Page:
Notelaea neglecta

Family: Oleaceae

A shrub, growing to 2 m high, possibly growing into a small tree with a canopy to several metres wide.

It is endemic to New South Wales, growing in the east of the central tablelands, from Bungonia National Park, north through the southern highlands around the Hume Hwy route, into Wombeyan Caves and north to Lake Burragorang, with most northern records near Blackheath, Jenolan Caves and then Capertee Valley. 

It is generally found in dry sclerophyll woodland and forest on limestone and sandstone substrate. 

Notelaea spp. have simple and opposite leaves (a common feature of this family). In this species, leaves are variable in size and shape, to 11 cm long and to 1.5 cm wide; lanceolate to linear to narrow-elliptic with an elongated apex; mid to light green; glabrous to sometimes pubescent when young; as well as a very leathery texture; with 1 or 2 pointed axillary buds per axil.

Notelaea spp. produce small flowers in axillary racemes or short clusters; each flower is bisexual and 4-merous – with 4 sepals and petals with 2 stamens and 1 carpel; generally yellow-cream in colour cream. In this species, flowers are to 3 mm long, with petals joined in 2 pairs at the base; arranged in racemes, to 2 cm long in leaf axils, of up to 9 flowers; yellow in colour; mainly produced in spring.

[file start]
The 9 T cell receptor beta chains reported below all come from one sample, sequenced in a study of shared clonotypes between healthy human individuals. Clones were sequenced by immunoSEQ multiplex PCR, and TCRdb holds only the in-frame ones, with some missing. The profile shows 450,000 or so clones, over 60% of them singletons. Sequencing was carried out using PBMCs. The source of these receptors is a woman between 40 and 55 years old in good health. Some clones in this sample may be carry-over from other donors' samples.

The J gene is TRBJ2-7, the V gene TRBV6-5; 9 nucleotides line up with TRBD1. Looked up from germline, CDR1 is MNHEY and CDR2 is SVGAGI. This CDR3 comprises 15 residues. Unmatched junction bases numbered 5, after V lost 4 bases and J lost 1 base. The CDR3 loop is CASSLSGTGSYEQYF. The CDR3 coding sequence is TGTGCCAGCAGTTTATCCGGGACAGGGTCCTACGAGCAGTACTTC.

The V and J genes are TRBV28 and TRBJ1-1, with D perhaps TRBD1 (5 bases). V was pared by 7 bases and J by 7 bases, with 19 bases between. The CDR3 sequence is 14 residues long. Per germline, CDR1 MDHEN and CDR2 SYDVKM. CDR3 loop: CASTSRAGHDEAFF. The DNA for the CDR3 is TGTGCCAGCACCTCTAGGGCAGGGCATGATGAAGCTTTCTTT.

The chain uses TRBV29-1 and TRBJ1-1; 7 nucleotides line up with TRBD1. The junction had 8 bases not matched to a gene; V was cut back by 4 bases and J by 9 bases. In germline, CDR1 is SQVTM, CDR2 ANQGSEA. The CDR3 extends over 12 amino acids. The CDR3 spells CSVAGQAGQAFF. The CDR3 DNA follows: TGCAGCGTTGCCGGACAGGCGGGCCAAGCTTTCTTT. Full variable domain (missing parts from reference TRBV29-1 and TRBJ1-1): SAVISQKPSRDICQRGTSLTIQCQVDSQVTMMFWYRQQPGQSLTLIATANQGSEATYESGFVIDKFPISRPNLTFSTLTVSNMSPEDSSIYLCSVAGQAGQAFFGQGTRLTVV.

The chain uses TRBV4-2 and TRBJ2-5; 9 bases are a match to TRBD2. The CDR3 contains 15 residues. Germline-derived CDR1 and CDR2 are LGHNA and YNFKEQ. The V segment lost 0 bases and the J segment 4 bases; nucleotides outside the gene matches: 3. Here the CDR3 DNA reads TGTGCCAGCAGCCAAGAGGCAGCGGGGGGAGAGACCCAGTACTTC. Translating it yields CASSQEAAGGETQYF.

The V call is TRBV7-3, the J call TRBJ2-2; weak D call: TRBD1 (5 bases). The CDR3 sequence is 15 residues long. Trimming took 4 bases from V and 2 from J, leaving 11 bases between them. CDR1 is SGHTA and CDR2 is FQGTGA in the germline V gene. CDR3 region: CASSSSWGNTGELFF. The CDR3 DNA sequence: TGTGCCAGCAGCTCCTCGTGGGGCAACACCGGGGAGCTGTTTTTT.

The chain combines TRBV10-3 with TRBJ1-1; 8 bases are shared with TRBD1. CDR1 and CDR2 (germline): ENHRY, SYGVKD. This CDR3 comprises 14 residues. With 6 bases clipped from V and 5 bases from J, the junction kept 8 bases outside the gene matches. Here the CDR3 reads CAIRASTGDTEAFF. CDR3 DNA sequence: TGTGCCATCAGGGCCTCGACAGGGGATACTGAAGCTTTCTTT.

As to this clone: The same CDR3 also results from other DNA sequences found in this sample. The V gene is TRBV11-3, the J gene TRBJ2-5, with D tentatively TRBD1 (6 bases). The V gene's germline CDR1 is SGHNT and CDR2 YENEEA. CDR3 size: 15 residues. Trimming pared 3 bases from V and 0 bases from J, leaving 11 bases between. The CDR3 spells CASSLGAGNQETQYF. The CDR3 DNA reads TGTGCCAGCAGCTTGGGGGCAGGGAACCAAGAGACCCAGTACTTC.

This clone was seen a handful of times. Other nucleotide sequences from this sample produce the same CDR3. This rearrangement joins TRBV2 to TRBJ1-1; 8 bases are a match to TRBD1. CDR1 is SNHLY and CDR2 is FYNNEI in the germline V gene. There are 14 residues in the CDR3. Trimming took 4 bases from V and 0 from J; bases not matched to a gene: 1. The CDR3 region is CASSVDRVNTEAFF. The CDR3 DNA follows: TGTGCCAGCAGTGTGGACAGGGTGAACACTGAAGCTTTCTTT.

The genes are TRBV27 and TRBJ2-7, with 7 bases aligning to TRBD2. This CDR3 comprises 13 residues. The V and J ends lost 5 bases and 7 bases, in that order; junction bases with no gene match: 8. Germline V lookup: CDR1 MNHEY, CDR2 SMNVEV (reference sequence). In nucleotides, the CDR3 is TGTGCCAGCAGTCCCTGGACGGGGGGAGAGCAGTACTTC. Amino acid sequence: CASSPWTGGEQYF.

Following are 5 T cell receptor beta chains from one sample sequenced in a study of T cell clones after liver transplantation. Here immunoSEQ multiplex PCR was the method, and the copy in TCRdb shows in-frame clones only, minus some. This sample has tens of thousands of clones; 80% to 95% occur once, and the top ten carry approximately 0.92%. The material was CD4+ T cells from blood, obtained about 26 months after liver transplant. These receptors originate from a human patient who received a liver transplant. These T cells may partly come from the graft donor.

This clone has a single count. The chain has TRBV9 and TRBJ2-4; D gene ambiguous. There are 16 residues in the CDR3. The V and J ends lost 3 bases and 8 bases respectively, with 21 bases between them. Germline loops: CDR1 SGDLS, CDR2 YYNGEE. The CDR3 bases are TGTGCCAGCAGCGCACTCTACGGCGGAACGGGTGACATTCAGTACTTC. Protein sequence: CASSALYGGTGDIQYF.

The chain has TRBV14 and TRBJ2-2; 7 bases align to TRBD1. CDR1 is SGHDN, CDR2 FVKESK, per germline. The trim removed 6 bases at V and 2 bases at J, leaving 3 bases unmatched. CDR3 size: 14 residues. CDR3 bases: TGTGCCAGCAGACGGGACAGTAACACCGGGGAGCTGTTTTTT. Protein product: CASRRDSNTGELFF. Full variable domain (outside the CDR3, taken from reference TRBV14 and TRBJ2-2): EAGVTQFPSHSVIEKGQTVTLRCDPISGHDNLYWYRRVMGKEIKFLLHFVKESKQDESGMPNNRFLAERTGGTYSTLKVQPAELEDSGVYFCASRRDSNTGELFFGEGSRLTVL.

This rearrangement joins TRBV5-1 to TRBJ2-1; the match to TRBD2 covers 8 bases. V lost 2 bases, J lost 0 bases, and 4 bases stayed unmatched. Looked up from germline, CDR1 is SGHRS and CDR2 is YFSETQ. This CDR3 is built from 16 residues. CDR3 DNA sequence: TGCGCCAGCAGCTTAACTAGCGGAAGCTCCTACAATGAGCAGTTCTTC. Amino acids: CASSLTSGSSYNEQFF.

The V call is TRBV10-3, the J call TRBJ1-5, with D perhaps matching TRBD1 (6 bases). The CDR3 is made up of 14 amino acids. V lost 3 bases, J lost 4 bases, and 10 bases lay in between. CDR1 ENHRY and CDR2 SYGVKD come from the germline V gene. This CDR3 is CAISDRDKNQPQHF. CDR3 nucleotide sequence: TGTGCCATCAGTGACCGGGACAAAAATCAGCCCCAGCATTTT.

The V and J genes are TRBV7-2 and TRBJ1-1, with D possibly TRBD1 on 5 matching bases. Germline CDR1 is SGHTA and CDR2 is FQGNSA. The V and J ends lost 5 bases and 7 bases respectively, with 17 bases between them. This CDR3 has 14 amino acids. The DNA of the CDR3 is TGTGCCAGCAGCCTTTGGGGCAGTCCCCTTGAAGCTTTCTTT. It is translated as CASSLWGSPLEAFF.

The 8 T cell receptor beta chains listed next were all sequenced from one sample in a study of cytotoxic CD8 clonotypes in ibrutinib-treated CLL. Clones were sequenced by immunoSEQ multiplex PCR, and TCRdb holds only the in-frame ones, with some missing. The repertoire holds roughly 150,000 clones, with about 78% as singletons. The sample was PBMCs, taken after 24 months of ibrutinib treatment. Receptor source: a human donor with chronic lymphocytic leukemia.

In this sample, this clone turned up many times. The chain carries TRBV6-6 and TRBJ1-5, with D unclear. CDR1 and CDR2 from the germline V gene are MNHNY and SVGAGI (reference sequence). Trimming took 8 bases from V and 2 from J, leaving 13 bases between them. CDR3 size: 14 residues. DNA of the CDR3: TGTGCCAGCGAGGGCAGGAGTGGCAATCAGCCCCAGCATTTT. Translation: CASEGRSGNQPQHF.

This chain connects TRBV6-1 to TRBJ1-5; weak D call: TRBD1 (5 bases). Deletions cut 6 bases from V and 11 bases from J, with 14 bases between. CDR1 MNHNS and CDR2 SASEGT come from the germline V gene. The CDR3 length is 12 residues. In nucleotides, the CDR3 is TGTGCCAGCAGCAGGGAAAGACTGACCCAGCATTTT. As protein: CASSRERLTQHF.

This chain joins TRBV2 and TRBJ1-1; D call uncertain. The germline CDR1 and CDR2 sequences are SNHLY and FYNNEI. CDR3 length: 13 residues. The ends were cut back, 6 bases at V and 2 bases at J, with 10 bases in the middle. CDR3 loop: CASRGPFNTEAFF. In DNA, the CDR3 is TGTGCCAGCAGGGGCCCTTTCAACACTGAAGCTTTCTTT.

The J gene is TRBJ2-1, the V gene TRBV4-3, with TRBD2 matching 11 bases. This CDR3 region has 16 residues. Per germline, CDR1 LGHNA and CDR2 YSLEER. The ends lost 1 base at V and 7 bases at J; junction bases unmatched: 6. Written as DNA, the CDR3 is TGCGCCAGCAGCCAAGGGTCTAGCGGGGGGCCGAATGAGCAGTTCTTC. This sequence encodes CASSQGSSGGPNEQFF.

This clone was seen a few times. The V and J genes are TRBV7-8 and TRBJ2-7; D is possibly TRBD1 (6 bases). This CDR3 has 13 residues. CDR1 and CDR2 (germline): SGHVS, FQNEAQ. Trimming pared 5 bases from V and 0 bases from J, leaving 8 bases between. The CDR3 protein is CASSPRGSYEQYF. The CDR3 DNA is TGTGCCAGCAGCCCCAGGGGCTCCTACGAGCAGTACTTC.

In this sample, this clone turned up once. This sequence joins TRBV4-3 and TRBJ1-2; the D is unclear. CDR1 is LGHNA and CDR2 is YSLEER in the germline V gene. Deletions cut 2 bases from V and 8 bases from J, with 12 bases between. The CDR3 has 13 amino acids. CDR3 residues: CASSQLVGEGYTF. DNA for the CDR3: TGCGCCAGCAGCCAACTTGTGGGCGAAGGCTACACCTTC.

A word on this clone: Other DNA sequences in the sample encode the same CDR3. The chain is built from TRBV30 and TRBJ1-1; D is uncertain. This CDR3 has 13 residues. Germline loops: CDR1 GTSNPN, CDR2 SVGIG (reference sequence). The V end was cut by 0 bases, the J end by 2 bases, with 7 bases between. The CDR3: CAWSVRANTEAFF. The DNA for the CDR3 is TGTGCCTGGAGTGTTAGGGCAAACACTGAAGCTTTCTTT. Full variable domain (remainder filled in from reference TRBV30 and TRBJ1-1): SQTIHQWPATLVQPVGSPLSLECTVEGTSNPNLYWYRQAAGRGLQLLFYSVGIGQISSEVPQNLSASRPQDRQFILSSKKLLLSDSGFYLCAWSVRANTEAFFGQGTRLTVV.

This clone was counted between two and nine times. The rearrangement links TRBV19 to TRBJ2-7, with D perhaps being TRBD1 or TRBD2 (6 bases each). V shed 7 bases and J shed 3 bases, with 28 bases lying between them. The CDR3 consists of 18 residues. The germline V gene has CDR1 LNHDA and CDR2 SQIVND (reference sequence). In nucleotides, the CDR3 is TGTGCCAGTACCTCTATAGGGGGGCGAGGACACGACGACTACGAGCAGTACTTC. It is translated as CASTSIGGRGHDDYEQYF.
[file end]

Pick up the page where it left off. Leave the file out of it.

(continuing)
The fruit of Notelaea spp. is a drupe (just like in the related exotic Olive and Privet) In this species, the fruit is fleshy, dark-blue when ripe, to 6 mm long and 5 mm wide, containing a single ovate to pointed seed, to 5 mm long. 

In the garden

Not a lot of information can be found regarding the cultivation of this species. However, it can likely be cultivated and would likely be a hardy plant. 

Check with native nurseries for availability. 

It will likely thrive on a well-drained soil, in sun to part-shade. Can be pruned to create a denser shrub with a nice form. It may also have a multi-stemmed habit with might be appealing. Tolerant of frost and hot and dry conditions. 


From cuttings as germination from fresh seed can be slow.

Other information

This plant grows in fire-prone environments and is likely able to regenerate by seed. It may also be able to reshoot from the base. 

Notelaea is a genus of plants in the olive family (hence its common name). There are about 14 species, all endemic to Australia, occurring in Queensland, New South Wales, Victoria and Tasmania. NSW currently has 9 species. 

Notelaeafrom the Greek via Latin – Notos (Νότος) – meaning “south” and –elaia (ἐλαία) – “olives” – referring to this genus as “the southern-hemisphere olive”. 

neglecta – from Latin neglectus meaning “neglected” – referring to the fact that this species was not formally recognised and published until 1968. 

This species is not considered to be at risk of extinction in the wild. 

NSW Flora Online (PlantNET) – Notelaea neglecta profile page:      https://plantnet.rbgsyd.nsw.gov.au/cgi-bin/NSWfl.pl?page=nswfl&lvl=sp&name=Notelaea~neglecta 

Atlas of Living Australia – Notelaea neglecta profile page https://bie.ala.org.au/species/https://id.biodiversity.org.au/node/apni/2889143 

By Dan Clarke and Jeff Howes.